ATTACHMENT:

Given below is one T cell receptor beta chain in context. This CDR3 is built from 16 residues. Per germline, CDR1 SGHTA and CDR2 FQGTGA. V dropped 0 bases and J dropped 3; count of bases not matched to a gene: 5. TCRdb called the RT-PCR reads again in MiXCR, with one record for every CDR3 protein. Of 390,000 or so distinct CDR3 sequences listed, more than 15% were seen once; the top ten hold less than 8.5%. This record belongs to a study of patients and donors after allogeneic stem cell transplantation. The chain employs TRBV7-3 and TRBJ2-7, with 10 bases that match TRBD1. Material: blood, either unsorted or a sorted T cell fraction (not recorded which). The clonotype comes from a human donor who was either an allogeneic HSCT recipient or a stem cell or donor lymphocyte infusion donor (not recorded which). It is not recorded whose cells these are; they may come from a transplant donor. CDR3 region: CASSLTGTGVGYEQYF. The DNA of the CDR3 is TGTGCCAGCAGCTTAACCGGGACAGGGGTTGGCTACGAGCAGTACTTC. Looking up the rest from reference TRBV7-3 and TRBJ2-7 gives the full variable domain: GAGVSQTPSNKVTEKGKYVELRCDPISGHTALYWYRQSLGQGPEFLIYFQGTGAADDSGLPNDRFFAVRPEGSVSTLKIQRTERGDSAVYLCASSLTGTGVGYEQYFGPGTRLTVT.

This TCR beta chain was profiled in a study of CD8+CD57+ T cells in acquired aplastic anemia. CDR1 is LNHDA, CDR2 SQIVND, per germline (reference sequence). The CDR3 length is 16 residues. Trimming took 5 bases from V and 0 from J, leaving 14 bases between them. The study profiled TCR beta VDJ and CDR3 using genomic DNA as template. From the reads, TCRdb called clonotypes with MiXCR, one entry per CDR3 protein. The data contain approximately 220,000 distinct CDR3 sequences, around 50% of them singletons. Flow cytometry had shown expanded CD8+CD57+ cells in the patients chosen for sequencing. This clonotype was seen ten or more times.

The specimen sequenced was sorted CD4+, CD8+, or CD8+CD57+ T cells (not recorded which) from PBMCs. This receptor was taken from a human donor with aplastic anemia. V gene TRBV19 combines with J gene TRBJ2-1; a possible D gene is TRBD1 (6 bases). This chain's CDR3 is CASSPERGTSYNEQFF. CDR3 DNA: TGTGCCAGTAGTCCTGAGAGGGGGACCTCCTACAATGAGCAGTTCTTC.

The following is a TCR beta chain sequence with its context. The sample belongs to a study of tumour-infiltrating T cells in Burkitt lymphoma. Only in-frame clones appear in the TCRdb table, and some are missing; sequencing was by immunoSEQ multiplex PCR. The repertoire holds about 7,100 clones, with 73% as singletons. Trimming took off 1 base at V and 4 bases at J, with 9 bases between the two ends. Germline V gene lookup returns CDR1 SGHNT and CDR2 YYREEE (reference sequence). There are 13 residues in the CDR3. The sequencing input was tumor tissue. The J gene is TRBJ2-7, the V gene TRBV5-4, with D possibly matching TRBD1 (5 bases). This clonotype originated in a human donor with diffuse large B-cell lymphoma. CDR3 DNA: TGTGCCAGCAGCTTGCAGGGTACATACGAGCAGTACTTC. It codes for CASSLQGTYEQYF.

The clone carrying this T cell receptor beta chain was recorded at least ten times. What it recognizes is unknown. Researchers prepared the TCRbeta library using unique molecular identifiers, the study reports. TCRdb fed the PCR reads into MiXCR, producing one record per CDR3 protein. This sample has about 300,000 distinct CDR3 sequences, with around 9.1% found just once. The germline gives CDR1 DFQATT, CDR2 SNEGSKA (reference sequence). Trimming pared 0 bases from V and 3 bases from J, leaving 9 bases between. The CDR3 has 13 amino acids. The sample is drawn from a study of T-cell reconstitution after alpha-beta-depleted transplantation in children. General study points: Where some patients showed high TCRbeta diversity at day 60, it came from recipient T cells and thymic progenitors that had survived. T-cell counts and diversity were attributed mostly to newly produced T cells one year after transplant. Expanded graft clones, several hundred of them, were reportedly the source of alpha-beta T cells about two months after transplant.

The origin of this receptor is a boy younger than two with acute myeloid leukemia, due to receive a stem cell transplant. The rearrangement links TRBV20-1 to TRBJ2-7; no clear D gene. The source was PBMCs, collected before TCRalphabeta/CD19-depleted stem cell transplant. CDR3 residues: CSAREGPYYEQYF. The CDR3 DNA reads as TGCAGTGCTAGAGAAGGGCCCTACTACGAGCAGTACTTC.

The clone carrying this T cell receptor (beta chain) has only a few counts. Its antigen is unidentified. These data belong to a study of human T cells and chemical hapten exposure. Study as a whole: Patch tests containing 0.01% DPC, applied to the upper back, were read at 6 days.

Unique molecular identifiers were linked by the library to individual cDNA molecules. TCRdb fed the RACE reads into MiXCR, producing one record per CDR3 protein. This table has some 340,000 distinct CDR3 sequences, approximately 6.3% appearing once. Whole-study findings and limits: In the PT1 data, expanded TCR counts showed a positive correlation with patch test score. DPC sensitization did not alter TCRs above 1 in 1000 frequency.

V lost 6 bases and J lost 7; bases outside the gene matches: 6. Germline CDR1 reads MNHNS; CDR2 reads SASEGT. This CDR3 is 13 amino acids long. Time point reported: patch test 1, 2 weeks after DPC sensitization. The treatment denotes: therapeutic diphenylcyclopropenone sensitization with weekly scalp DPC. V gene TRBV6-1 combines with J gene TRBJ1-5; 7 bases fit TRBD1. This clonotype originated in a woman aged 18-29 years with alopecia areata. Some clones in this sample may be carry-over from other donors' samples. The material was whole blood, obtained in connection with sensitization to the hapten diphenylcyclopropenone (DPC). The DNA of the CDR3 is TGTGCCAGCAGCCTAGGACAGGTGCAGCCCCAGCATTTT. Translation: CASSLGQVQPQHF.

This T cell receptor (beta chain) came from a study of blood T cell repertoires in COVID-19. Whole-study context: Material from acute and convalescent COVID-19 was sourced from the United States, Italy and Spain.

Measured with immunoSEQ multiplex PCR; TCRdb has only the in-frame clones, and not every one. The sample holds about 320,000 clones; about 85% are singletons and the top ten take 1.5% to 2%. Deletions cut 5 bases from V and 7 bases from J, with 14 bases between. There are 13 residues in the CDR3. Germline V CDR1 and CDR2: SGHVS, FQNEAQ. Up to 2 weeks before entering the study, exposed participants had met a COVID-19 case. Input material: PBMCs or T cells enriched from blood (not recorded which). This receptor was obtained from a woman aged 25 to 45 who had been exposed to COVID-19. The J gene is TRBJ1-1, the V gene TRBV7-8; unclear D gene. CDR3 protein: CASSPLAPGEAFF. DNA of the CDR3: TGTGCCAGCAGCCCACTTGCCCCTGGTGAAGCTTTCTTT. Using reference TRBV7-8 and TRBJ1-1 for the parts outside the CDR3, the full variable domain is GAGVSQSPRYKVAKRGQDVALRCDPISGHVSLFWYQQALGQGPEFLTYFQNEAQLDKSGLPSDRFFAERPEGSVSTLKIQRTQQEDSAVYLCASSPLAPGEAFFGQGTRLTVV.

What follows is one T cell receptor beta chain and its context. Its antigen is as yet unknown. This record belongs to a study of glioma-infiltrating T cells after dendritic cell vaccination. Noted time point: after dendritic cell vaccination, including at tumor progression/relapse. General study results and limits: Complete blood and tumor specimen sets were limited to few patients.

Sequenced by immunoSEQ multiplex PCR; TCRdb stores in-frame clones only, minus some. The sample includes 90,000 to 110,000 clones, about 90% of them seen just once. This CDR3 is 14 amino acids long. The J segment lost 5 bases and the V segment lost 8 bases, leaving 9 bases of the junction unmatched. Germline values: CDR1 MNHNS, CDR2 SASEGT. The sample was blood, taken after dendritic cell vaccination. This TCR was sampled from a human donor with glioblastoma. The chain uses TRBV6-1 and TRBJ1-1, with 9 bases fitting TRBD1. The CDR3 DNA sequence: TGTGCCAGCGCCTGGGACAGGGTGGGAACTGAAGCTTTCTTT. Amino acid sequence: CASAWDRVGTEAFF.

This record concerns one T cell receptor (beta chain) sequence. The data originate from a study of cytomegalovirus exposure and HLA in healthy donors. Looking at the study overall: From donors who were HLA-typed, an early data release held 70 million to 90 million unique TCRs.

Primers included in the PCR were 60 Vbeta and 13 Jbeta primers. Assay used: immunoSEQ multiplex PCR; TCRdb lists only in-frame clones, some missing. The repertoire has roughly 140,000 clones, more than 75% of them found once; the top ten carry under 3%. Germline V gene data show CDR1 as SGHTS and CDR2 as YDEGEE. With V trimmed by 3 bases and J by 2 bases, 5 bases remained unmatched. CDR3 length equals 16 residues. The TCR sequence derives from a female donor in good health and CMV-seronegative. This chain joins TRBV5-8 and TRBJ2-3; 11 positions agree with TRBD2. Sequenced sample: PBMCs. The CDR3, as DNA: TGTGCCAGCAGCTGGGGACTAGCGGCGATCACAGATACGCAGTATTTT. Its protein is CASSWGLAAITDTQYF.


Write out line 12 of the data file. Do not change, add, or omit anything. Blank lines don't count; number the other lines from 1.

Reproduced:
What follows is one T cell receptor beta chain and its context. Its antigen is as yet unknown. This record belongs to a study of glioma-infiltrating T cells after dendritic cell vaccination. Noted time point: after dendritic cell vaccination, including at tumor progression/relapse. General study results and limits: Complete blood and tumor specimen sets were limited to few patients.